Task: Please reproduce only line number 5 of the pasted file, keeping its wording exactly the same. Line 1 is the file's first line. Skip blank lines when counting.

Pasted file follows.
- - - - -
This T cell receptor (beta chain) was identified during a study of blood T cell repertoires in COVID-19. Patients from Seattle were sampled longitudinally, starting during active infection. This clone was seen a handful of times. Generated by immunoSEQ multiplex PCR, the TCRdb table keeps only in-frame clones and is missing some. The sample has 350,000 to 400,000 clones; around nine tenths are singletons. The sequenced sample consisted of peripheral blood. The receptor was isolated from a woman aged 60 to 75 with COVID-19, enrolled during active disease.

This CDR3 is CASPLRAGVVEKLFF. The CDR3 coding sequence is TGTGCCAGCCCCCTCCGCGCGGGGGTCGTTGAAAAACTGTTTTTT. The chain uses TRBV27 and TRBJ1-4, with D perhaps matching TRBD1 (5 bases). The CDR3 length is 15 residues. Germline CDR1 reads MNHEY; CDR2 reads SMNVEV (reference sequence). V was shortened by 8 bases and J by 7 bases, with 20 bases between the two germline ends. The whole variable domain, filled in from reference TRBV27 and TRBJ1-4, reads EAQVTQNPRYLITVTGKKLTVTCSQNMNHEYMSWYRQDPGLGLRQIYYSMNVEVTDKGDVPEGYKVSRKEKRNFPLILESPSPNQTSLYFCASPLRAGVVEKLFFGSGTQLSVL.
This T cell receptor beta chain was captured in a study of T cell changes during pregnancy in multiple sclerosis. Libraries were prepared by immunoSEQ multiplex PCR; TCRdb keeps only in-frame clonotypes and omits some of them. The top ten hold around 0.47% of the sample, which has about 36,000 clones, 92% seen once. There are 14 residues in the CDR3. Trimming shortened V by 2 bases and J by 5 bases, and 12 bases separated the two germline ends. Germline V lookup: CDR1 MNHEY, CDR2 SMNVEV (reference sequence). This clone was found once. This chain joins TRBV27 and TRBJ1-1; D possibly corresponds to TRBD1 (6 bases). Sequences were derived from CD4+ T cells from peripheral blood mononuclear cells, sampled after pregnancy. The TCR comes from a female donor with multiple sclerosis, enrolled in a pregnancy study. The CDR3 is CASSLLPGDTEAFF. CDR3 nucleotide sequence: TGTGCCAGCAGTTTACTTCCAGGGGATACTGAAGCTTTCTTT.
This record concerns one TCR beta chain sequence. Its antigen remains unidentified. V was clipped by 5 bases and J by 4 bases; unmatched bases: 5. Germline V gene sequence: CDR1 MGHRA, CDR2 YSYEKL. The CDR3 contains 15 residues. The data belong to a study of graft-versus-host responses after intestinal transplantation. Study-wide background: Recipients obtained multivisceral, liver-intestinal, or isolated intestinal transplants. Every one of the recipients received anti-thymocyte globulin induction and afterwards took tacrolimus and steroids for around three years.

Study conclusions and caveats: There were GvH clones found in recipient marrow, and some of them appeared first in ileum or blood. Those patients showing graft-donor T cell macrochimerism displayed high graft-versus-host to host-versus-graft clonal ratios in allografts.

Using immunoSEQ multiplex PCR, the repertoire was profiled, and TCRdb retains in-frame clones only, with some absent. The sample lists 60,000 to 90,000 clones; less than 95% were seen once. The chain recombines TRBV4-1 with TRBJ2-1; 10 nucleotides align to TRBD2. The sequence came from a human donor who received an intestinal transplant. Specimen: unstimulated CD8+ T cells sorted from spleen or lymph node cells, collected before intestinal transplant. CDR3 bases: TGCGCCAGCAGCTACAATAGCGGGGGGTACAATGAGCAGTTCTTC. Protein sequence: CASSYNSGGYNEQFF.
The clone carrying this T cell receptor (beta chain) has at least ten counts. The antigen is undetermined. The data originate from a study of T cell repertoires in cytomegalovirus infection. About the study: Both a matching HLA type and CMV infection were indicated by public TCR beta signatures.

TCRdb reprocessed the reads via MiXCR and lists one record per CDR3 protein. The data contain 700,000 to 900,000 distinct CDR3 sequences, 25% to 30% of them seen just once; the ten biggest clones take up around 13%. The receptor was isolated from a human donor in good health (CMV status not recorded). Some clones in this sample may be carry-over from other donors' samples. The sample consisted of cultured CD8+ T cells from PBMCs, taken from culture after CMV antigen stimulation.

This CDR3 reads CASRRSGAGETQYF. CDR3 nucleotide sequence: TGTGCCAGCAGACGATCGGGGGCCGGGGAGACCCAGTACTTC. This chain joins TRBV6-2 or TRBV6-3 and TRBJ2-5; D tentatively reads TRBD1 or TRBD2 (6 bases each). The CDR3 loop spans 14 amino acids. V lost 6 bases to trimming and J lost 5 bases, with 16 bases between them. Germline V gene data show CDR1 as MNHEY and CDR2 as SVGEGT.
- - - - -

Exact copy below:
Study conclusions and caveats: There were GvH clones found in recipient marrow, and some of them appeared first in ileum or blood. Those patients showing graft-donor T cell macrochimerism displayed high graft-versus-host to host-versus-graft clonal ratios in allografts.